Justice Thomas got it right before he got it wrong

Photo by Tingey Injury Law Firm on Unsplash

The debate over Free Speech on the Internet is a touchy issue, especially when we start talking about social media platforms and forums for democratic debate. Seemingly, everything boils down to a single question: Do you have a First Amendment right to social media, or not?

Over the years, lawyers and Constitutional scholars have expended considerable energy to explain why there is no Constitutional right to social media. The reason why, in a nutshell, is that social media platforms are private property, hosted on private servers, and the First Amendment places no burden on private property.

Things get interesting, though…


Productivity gains came at a premium to personal well-being

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In the year since many of us were pushed into remote work arrangements article after article have popped up to declare that remote work and flexible work arrangements are the “future of work.” Of course, it’s easy to jump to that conclusion. In purely economic terms, the global telework experiment has proven successful, and trends conclude that remote work and flexible work arrangements are possible, even increasing productivity in many cases while minimizing employee turnover. …


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This post was co-authored by Will Rinehart and Christopher Koopman

With the Facebook Oversight Board still in its infancy, the Board’s cases and its decisions could be seen by some as inconsequential. But contrary to this belief, the Board’s move to provide a decision on the Trump deplatforming case poses an existential risk of eliminating the Board’s “independence” and credibility.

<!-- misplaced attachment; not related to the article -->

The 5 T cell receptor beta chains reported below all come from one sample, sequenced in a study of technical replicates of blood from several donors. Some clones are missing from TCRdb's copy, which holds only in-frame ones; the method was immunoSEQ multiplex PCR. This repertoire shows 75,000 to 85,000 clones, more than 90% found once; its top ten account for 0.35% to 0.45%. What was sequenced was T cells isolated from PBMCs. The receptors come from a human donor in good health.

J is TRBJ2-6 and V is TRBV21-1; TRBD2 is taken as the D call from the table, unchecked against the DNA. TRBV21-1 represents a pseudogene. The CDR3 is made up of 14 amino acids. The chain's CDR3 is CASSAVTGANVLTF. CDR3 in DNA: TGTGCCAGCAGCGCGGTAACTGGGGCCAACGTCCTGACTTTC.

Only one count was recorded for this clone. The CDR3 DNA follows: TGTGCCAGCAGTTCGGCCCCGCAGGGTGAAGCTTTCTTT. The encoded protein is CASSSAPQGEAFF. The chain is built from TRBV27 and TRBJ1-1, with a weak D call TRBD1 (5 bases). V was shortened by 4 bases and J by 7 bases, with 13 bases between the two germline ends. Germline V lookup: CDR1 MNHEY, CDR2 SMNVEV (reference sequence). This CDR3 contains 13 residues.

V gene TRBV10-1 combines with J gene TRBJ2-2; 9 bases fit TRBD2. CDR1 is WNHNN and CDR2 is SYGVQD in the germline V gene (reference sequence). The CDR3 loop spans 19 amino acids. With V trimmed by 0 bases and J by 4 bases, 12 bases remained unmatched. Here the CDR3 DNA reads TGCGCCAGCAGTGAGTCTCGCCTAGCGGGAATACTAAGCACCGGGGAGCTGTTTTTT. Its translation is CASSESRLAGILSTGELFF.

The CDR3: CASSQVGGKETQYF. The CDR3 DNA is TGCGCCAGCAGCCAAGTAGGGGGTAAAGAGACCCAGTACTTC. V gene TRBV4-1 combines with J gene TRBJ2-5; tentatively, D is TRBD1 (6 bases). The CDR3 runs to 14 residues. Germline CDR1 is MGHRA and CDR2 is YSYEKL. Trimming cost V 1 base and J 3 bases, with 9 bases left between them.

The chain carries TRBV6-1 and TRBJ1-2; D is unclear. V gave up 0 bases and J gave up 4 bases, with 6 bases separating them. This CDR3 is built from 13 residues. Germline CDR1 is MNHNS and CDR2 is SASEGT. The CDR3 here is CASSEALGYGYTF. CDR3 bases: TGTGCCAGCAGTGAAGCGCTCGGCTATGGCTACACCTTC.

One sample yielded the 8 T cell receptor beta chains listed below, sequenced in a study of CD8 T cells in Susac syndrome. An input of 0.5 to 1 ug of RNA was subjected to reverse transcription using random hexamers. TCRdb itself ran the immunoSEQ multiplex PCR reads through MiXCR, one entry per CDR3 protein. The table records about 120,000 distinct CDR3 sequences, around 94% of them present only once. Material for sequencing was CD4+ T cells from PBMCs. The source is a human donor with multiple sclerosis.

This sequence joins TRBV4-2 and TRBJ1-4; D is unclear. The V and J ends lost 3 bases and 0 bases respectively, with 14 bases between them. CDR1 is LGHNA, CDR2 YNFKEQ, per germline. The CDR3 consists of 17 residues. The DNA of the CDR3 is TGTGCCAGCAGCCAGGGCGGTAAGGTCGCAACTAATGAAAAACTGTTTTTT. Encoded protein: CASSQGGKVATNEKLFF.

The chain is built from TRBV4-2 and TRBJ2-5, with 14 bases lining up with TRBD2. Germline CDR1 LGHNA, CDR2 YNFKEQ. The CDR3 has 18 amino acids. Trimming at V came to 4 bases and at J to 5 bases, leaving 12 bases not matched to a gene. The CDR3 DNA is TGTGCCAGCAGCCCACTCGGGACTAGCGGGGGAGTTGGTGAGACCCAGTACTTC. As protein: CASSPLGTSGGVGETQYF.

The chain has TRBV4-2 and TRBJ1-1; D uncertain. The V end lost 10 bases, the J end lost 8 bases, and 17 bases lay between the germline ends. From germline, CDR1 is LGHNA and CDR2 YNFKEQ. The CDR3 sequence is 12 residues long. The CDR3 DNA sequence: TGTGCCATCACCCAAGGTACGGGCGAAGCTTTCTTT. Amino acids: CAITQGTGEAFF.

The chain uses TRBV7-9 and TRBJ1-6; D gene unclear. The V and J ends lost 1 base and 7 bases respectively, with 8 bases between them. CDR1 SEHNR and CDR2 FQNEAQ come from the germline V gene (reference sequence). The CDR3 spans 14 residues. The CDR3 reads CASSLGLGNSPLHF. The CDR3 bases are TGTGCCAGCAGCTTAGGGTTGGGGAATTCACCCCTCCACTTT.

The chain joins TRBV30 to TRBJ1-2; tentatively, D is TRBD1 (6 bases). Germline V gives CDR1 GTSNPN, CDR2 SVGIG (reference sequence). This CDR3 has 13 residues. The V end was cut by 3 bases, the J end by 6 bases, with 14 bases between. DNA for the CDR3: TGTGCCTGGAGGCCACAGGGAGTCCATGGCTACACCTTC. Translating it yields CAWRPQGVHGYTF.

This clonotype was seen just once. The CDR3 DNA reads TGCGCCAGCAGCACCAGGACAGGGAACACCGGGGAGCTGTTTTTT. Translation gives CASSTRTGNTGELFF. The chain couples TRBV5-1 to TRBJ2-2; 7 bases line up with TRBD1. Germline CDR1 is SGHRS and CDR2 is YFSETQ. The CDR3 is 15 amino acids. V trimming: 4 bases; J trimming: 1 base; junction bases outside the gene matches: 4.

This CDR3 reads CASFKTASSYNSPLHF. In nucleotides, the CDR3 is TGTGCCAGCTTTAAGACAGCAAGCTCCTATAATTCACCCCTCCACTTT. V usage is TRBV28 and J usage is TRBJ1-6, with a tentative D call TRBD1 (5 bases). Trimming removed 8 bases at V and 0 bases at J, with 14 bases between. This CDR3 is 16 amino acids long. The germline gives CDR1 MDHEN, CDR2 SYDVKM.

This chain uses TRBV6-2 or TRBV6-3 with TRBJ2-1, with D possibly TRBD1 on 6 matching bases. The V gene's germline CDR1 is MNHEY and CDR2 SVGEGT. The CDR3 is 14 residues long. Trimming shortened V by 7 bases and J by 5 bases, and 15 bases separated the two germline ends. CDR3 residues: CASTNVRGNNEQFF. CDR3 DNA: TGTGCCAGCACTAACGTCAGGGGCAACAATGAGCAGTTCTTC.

Central to the Oversight Board’s scope laid out in Article 2 of its Charter is a focus on content. Beyond this clear authority to review content decisions, the enforceability of rulings like Facebook’s deplatforming decisions are left uncharted. …


The things that catch my eye and how they inspire me in this new year

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As someone who studies technology and innovation policy, I pride myself on being a futurist. That means I have my sights set on the future, and I believe fervently in its promise. With that said, as we turn the page on 2020, I remain determined to welcome 2021 with an optimistic and forward-looking gaze.

In that spirit, let’s talk about the future — from what’s out there left to be explored to what has finally revealed itself on the horizon of possibility. Let’s talk about the year 2021 and what we hope it brings. After all, why write about tech…


Photo by Rami Al-zayat on Unsplash

If you tuned in to the Senate testimony of Mark Zuckerberg and Jack Dorsey last November, you might have glazed over by hour four. In fairness, there are only so many hours one can be expected to suffer through political bantering and awkward responses. But if you hung in there through the end, you heard a strong signal from a top Republican Senator that future antitrust action for Facebook was inevitable.

In that Senate hearing, Senator Kennedy addressed the two tech CEOs in his cool, calm, and collected southern drawl:

“Gentlemen, each of you has founded an extraordinarily successful company…

Caden G Rosenbaum

Technology & Innovation Associate | Center for Growth and Opportunity | @CadenRosenbaum

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